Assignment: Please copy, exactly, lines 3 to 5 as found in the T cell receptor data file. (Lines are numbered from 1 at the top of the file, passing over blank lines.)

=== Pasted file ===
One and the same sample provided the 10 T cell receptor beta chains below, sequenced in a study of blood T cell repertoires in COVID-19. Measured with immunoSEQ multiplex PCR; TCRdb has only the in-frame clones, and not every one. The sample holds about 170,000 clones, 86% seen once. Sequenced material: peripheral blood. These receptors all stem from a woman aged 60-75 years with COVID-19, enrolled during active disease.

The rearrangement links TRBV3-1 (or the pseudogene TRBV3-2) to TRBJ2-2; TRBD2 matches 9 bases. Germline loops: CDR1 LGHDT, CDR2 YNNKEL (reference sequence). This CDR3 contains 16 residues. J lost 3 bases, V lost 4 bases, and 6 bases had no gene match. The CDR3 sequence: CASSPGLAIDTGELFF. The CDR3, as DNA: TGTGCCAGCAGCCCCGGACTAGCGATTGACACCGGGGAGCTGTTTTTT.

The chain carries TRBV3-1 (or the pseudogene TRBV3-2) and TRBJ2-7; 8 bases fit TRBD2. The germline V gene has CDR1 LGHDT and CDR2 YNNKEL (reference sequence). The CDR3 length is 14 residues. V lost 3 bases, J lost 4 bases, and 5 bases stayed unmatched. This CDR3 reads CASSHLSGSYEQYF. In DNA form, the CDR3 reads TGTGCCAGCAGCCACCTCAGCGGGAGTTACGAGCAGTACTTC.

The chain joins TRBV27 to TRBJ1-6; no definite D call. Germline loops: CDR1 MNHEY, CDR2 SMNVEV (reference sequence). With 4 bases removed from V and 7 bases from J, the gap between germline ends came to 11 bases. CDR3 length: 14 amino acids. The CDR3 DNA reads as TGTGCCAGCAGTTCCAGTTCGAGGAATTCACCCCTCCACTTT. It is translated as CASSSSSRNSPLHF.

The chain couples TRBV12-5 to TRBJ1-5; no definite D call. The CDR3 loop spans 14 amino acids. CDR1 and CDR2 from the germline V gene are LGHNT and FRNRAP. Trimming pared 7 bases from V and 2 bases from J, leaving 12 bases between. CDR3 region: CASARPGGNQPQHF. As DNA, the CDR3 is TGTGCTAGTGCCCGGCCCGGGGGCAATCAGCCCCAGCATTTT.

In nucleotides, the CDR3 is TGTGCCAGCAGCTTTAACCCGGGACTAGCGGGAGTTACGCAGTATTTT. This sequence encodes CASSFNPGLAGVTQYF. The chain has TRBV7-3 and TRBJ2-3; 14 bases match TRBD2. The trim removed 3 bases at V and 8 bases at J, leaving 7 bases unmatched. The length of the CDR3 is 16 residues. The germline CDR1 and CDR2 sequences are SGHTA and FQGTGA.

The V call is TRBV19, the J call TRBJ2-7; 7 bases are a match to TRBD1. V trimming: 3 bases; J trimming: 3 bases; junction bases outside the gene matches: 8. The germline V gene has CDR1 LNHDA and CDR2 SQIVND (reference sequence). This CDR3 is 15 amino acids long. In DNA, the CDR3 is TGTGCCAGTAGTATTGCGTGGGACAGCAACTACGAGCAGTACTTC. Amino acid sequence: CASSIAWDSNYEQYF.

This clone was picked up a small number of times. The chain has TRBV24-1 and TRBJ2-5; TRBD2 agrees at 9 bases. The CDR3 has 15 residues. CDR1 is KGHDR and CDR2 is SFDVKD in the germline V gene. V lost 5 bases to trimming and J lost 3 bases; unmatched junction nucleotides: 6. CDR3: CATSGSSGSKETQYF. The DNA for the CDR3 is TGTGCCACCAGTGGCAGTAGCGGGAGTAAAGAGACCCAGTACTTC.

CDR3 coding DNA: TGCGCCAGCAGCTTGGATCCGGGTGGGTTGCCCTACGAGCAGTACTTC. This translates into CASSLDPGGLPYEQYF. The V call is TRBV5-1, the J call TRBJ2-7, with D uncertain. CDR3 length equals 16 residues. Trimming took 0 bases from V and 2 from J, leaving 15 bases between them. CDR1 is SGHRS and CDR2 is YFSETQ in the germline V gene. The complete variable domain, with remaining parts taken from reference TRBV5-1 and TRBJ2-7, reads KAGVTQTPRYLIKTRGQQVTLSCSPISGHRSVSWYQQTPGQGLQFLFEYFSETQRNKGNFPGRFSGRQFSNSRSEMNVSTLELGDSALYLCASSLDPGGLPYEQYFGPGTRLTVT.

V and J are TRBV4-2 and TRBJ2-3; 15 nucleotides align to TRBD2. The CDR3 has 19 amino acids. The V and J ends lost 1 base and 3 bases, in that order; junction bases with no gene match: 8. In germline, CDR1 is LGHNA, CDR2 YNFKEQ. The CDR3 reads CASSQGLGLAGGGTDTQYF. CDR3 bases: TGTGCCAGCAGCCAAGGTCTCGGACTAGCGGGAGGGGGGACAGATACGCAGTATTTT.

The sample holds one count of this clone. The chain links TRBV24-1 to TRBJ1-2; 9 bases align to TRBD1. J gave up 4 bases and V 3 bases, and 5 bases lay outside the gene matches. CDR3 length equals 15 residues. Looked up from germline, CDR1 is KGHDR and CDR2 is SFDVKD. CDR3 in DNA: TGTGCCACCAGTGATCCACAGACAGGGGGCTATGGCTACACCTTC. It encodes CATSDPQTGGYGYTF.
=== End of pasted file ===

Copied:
The chain carries TRBV3-1 (or the pseudogene TRBV3-2) and TRBJ2-7; 8 bases fit TRBD2. The germline V gene has CDR1 LGHDT and CDR2 YNNKEL (reference sequence). The CDR3 length is 14 residues. V lost 3 bases, J lost 4 bases, and 5 bases stayed unmatched. This CDR3 reads CASSHLSGSYEQYF. In DNA form, the CDR3 reads TGTGCCAGCAGCCACCTCAGCGGGAGTTACGAGCAGTACTTC.

The chain joins TRBV27 to TRBJ1-6; no definite D call. Germline loops: CDR1 MNHEY, CDR2 SMNVEV (reference sequence). With 4 bases removed from V and 7 bases from J, the gap between germline ends came to 11 bases. CDR3 length: 14 amino acids. The CDR3 DNA reads as TGTGCCAGCAGTTCCAGTTCGAGGAATTCACCCCTCCACTTT. It is translated as CASSSSSRNSPLHF.

The chain couples TRBV12-5 to TRBJ1-5; no definite D call. The CDR3 loop spans 14 amino acids. CDR1 and CDR2 from the germline V gene are LGHNT and FRNRAP. Trimming pared 7 bases from V and 2 bases from J, leaving 12 bases between. CDR3 region: CASARPGGNQPQHF. As DNA, the CDR3 is TGTGCTAGTGCCCGGCCCGGGGGCAATCAGCCCCAGCATTTT.